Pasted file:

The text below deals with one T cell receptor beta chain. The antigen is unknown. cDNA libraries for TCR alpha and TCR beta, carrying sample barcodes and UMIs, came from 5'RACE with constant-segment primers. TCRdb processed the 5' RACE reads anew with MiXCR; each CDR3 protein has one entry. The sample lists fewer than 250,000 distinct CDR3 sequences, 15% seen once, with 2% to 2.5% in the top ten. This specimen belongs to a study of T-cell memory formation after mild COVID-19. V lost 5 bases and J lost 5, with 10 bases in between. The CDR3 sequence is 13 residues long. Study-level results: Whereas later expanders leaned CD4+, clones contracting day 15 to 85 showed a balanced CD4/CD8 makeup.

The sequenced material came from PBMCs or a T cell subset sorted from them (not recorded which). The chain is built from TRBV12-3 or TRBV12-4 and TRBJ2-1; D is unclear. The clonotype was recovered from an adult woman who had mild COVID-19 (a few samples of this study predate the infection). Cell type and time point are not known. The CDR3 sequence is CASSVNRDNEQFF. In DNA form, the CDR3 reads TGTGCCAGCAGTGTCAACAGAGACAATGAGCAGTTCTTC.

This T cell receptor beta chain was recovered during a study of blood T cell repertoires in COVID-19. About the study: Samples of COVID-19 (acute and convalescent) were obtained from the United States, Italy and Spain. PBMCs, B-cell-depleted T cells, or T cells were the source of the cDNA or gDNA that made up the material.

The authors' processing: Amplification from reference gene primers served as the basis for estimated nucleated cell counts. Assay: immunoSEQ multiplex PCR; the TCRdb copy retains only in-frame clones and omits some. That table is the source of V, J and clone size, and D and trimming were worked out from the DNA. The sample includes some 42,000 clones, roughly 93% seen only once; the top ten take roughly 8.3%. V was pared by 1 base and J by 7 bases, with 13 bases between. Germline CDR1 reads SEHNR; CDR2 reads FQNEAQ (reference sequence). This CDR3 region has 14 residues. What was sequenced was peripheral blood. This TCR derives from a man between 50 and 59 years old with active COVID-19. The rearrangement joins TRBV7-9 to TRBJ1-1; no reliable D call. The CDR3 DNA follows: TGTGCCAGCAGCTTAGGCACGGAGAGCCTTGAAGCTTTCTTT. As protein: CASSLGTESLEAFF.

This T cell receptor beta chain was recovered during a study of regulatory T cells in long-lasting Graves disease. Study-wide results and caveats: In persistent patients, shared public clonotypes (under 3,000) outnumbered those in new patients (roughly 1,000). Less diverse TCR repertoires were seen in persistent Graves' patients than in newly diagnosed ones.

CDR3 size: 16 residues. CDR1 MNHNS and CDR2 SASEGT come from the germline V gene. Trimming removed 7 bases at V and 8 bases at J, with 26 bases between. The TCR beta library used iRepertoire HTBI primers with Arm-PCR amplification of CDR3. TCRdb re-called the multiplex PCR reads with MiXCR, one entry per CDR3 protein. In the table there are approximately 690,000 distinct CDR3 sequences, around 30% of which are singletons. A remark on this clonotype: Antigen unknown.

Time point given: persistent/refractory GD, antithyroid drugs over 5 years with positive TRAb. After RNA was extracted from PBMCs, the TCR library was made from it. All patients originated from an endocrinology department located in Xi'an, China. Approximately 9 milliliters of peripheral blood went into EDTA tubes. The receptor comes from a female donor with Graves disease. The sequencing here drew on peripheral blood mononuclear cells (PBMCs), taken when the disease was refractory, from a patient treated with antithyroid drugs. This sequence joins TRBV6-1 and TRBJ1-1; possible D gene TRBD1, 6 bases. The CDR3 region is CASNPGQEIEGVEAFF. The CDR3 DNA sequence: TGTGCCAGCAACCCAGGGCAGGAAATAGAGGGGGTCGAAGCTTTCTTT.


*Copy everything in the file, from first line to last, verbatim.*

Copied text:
The text below deals with one T cell receptor beta chain. The antigen is unknown. cDNA libraries for TCR alpha and TCR beta, carrying sample barcodes and UMIs, came from 5'RACE with constant-segment primers. TCRdb processed the 5' RACE reads anew with MiXCR; each CDR3 protein has one entry. The sample lists fewer than 250,000 distinct CDR3 sequences, 15% seen once, with 2% to 2.5% in the top ten. This specimen belongs to a study of T-cell memory formation after mild COVID-19. V lost 5 bases and J lost 5, with 10 bases in between. The CDR3 sequence is 13 residues long. Study-level results: Whereas later expanders leaned CD4+, clones contracting day 15 to 85 showed a balanced CD4/CD8 makeup.

The sequenced material came from PBMCs or a T cell subset sorted from them (not recorded which). The chain is built from TRBV12-3 or TRBV12-4 and TRBJ2-1; D is unclear. The clonotype was recovered from an adult woman who had mild COVID-19 (a few samples of this study predate the infection). Cell type and time point are not known. The CDR3 sequence is CASSVNRDNEQFF. In DNA form, the CDR3 reads TGTGCCAGCAGTGTCAACAGAGACAATGAGCAGTTCTTC.

This T cell receptor beta chain was recovered during a study of blood T cell repertoires in COVID-19. About the study: Samples of COVID-19 (acute and convalescent) were obtained from the United States, Italy and Spain. PBMCs, B-cell-depleted T cells, or T cells were the source of the cDNA or gDNA that made up the material.

The authors' processing: Amplification from reference gene primers served as the basis for estimated nucleated cell counts. Assay: immunoSEQ multiplex PCR; the TCRdb copy retains only in-frame clones and omits some. That table is the source of V, J and clone size, and D and trimming were worked out from the DNA. The sample includes some 42,000 clones, roughly 93% seen only once; the top ten take roughly 8.3%. V was pared by 1 base and J by 7 bases, with 13 bases between. Germline CDR1 reads SEHNR; CDR2 reads FQNEAQ (reference sequence). This CDR3 region has 14 residues. What was sequenced was peripheral blood. This TCR derives from a man between 50 and 59 years old with active COVID-19. The rearrangement joins TRBV7-9 to TRBJ1-1; no reliable D call. The CDR3 DNA follows: TGTGCCAGCAGCTTAGGCACGGAGAGCCTTGAAGCTTTCTTT. As protein: CASSLGTESLEAFF.

This T cell receptor beta chain was recovered during a study of regulatory T cells in long-lasting Graves disease. Study-wide results and caveats: In persistent patients, shared public clonotypes (under 3,000) outnumbered those in new patients (roughly 1,000). Less diverse TCR repertoires were seen in persistent Graves' patients than in newly diagnosed ones.

CDR3 size: 16 residues. CDR1 MNHNS and CDR2 SASEGT come from the germline V gene. Trimming removed 7 bases at V and 8 bases at J, with 26 bases between. The TCR beta library used iRepertoire HTBI primers with Arm-PCR amplification of CDR3. TCRdb re-called the multiplex PCR reads with MiXCR, one entry per CDR3 protein. In the table there are approximately 690,000 distinct CDR3 sequences, around 30% of which are singletons. A remark on this clonotype: Antigen unknown.

Time point given: persistent/refractory GD, antithyroid drugs over 5 years with positive TRAb. After RNA was extracted from PBMCs, the TCR library was made from it. All patients originated from an endocrinology department located in Xi'an, China. Approximately 9 milliliters of peripheral blood went into EDTA tubes. The receptor comes from a female donor with Graves disease. The sequencing here drew on peripheral blood mononuclear cells (PBMCs), taken when the disease was refractory, from a patient treated with antithyroid drugs. This sequence joins TRBV6-1 and TRBJ1-1; possible D gene TRBD1, 6 bases. The CDR3 region is CASNPGQEIEGVEAFF. The CDR3 DNA sequence: TGTGCCAGCAACCCAGGGCAGGAAATAGAGGGGGTCGAAGCTTTCTTT.